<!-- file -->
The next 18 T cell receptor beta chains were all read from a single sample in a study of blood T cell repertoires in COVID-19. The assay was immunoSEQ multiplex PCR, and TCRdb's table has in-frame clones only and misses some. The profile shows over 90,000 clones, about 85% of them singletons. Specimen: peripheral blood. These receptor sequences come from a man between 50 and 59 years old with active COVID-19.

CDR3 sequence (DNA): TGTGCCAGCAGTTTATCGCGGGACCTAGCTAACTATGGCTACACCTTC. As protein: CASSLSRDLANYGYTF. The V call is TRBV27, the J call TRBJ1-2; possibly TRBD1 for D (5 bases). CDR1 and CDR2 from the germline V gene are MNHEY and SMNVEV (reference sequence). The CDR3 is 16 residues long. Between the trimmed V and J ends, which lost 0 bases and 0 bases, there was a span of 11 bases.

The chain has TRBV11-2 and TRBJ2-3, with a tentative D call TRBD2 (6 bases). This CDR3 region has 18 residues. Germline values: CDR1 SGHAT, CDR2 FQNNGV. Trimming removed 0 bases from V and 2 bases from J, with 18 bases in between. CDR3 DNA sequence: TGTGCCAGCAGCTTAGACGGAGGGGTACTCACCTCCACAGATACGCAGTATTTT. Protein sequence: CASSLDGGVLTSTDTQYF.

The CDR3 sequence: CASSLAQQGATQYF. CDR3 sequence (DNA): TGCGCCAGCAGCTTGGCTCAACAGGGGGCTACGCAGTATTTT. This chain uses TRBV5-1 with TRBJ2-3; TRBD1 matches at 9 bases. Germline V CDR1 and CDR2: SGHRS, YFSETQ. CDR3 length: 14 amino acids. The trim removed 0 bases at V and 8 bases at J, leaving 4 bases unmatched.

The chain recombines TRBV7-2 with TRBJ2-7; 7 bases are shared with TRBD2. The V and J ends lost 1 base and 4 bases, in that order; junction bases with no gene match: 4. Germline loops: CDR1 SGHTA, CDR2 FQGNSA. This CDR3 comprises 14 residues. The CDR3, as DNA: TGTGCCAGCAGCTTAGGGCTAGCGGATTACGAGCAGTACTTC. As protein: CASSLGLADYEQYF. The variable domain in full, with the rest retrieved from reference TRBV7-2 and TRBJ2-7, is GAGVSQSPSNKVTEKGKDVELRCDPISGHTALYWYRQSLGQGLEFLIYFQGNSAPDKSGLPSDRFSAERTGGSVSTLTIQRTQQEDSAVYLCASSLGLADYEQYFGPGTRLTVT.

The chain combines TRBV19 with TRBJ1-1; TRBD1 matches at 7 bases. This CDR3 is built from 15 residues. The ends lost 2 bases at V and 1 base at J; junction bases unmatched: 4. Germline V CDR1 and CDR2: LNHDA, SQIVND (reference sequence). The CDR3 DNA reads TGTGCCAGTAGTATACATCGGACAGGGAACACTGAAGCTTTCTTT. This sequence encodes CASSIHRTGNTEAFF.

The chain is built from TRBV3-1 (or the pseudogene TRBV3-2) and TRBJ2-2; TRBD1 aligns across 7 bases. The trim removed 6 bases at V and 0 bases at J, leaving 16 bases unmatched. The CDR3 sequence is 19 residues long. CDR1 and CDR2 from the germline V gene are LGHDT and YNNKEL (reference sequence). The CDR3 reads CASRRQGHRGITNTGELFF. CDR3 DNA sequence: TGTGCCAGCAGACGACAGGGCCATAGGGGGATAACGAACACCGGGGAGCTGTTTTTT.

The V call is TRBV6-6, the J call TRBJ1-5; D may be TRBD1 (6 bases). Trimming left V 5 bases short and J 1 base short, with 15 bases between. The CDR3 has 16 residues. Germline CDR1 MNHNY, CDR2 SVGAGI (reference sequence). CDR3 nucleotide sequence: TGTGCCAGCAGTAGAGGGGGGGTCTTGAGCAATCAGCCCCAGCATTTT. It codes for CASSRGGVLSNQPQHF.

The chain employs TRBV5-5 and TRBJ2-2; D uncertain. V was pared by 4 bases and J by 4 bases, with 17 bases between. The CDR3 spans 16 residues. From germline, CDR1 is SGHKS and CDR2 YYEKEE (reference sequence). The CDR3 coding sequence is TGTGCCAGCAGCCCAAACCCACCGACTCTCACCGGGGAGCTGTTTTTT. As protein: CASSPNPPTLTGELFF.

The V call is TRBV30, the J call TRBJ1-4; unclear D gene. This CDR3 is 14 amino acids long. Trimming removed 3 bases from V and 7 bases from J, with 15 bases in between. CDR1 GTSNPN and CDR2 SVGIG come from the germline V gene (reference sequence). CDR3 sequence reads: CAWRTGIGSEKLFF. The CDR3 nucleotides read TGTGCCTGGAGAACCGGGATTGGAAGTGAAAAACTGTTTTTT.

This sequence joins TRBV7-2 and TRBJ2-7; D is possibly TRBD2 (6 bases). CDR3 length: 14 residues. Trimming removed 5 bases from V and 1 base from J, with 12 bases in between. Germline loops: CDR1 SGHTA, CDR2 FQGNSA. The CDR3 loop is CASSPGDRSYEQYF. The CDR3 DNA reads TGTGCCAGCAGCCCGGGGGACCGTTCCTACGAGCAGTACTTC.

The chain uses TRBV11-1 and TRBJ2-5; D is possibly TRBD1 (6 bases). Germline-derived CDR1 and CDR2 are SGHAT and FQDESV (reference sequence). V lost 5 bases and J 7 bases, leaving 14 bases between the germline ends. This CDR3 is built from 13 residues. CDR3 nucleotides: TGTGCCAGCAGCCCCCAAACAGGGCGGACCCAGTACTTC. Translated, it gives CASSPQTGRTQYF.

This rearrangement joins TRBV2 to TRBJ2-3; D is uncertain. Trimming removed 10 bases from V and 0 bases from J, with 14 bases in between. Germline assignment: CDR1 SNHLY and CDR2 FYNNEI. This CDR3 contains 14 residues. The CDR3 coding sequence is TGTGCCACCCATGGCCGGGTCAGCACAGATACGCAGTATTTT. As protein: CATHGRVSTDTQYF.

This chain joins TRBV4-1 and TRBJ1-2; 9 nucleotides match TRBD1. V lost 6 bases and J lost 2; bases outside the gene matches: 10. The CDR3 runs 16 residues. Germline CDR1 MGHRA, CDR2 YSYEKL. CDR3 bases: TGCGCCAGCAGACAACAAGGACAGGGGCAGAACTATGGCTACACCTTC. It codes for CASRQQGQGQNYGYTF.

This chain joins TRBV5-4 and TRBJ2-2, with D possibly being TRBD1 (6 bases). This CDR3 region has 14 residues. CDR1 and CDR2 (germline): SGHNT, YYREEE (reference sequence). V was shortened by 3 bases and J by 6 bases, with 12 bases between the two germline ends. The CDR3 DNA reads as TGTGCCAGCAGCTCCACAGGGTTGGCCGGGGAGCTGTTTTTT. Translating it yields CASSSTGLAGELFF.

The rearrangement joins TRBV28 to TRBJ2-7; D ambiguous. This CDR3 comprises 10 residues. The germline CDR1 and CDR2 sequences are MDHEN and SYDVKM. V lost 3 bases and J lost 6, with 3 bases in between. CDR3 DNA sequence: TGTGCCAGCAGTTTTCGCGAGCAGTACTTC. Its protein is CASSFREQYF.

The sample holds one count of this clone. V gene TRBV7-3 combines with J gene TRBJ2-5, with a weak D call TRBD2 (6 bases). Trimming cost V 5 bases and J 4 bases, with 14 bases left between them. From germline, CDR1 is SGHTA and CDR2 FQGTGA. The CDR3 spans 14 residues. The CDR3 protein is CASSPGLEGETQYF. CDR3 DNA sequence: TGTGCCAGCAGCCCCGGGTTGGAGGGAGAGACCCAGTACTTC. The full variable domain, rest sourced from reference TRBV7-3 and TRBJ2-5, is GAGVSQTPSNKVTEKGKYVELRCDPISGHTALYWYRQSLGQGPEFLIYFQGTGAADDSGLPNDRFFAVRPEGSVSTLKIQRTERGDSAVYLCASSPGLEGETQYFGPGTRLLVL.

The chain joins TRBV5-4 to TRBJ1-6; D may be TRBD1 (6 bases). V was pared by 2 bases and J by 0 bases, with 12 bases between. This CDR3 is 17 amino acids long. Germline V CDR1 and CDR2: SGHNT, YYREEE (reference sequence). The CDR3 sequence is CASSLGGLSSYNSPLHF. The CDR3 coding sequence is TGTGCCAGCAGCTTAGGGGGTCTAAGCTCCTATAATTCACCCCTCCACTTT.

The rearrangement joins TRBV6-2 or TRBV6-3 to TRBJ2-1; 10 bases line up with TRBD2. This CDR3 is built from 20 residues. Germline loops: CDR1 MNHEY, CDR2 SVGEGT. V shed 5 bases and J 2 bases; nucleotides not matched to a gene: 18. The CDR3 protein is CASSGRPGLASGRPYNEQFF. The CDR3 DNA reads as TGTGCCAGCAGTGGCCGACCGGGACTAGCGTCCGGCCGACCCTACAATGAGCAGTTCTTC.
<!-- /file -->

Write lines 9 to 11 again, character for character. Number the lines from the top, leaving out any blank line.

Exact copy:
The chain employs TRBV5-5 and TRBJ2-2; D uncertain. V was pared by 4 bases and J by 4 bases, with 17 bases between. The CDR3 spans 16 residues. From germline, CDR1 is SGHKS and CDR2 YYEKEE (reference sequence). The CDR3 coding sequence is TGTGCCAGCAGCCCAAACCCACCGACTCTCACCGGGGAGCTGTTTTTT. As protein: CASSPNPPTLTGELFF.

The V call is TRBV30, the J call TRBJ1-4; unclear D gene. This CDR3 is 14 amino acids long. Trimming removed 3 bases from V and 7 bases from J, with 15 bases in between. CDR1 GTSNPN and CDR2 SVGIG come from the germline V gene (reference sequence). CDR3 sequence reads: CAWRTGIGSEKLFF. The CDR3 nucleotides read TGTGCCTGGAGAACCGGGATTGGAAGTGAAAAACTGTTTTTT.

This sequence joins TRBV7-2 and TRBJ2-7; D is possibly TRBD2 (6 bases). CDR3 length: 14 residues. Trimming removed 5 bases from V and 1 base from J, with 12 bases in between. Germline loops: CDR1 SGHTA, CDR2 FQGNSA. The CDR3 loop is CASSPGDRSYEQYF. The CDR3 DNA reads TGTGCCAGCAGCCCGGGGGACCGTTCCTACGAGCAGTACTTC.